Story: Neil Gaiman
Script/Layouts: P. Craig Russell
Artist: Scott Hampton
Letters: Rick Parker
American Gods was the first thing I read from Neil Gaiman after falling in love with his comic series, The Sandman. It’s similar in a sense that it toys around with mythology, but the American Gods novel felt more intimate than the Sandman series. I’m excited to see it adapted into a comic book and television show.
This issue does a good job of portraying just how frustratingly mysterious Mr. Wednesday is when he’s introduced to us. Shadow had just been released from prison and discovered his wife had died, yet there is Wednesday with all the answers. I can already tell that this adaption will be a little closer to my imagination than the TV series. Wednesday still has that Hank Scorpio from The Simpsons vibe from the novel that I always pictured in my mind.
The Mad Sweeney scene is one of my favorites because it gives you a feel at just how chaotic the story will get. As you follow Shadow at the start of his journey, you don’t quite know why something is happening and who you should trust. Mad Sweeney identifies himself as a leprechaun, while Mr. Wednesday never really cares to explain who he is, and Shadow just rolls with it. This version does a good job of giving you that feeling of not having your bearings yet.
Laura’s funeral gives you the best idea of where Shadow’s head is at. Both him and his best friend’s wife, Audrey, were being cheated on but both had different reactions. The confrontation between Shadow and Audrey over her spitting on Laura’s dead body wasn’t as uncomfortable as the novel, but it gets close. I’m very happy with the way P. Craig Russell is adapting this story. I was worried a lot of the nuances that you read in the novel would be lost in translation but that’s not the case.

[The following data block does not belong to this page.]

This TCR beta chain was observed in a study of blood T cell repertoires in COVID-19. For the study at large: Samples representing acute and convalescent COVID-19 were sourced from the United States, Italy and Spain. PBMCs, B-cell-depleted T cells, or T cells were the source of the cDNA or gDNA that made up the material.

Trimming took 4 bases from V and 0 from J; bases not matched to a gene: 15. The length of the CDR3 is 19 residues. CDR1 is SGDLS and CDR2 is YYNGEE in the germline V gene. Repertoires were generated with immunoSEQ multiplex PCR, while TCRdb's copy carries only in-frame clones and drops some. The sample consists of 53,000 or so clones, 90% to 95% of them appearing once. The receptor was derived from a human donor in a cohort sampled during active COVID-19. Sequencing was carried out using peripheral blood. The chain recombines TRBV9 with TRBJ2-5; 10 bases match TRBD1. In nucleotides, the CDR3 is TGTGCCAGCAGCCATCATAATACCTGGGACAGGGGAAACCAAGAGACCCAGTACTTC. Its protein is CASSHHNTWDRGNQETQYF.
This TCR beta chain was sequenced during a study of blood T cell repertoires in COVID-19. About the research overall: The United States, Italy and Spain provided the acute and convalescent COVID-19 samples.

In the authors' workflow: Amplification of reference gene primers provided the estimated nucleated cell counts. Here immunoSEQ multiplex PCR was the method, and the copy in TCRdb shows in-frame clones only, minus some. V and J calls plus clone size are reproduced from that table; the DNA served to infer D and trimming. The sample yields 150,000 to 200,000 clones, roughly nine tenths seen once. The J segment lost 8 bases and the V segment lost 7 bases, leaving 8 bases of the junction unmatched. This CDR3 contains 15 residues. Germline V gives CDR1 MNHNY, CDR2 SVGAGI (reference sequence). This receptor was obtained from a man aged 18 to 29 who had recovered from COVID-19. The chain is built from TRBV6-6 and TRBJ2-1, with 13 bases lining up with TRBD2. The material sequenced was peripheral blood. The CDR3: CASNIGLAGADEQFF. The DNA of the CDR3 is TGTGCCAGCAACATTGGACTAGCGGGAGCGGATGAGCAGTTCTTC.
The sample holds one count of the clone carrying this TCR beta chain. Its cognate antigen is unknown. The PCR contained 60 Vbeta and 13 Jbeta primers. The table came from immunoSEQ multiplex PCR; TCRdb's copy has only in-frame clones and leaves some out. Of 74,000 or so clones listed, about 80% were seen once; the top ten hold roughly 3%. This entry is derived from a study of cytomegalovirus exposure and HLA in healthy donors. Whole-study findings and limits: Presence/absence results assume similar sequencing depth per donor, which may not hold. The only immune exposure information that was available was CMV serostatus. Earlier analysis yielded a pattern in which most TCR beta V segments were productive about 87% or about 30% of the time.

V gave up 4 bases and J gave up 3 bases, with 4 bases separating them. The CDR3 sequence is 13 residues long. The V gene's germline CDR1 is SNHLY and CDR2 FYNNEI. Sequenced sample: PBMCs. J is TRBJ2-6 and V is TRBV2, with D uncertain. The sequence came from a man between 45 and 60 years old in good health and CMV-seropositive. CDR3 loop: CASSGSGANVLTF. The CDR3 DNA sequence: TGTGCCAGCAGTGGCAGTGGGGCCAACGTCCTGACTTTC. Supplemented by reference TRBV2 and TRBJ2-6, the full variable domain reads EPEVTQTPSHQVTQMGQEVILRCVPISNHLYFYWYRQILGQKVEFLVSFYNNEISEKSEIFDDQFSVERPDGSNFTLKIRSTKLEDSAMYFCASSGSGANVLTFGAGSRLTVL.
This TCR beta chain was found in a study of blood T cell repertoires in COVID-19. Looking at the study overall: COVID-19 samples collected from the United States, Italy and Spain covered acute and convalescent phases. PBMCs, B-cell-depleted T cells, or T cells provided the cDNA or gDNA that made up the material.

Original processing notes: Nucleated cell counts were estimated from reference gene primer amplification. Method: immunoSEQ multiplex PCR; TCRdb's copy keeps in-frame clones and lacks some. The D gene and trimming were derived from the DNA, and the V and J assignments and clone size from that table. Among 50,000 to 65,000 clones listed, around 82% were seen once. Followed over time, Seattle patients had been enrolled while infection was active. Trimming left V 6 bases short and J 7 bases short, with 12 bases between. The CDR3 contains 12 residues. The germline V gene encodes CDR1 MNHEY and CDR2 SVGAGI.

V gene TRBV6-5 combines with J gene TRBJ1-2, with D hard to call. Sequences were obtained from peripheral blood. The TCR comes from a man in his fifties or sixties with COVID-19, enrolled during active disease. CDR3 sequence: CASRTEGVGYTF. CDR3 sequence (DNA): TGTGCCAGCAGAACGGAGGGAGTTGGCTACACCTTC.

Unlike the story, the art has fallen flat for me. The story is hitting all the beats it needs to, which doesn’t give the art much to do; and at times it feels redundant. The art isn’t telling part of the story like it would another comic book, it just serves to compliment the words you just read. Which is a shame because the art style itself is actually excellent. This comic was never going to be exactly like what I saw in my head, so going with a more stylistic approach made sense. It’s hard to complain about this because the alternative is backing off with the story and hoping the art could convey the missing text. Maybe it’s just me, but I’m not getting much out of the art. It looks beautiful if nothing else.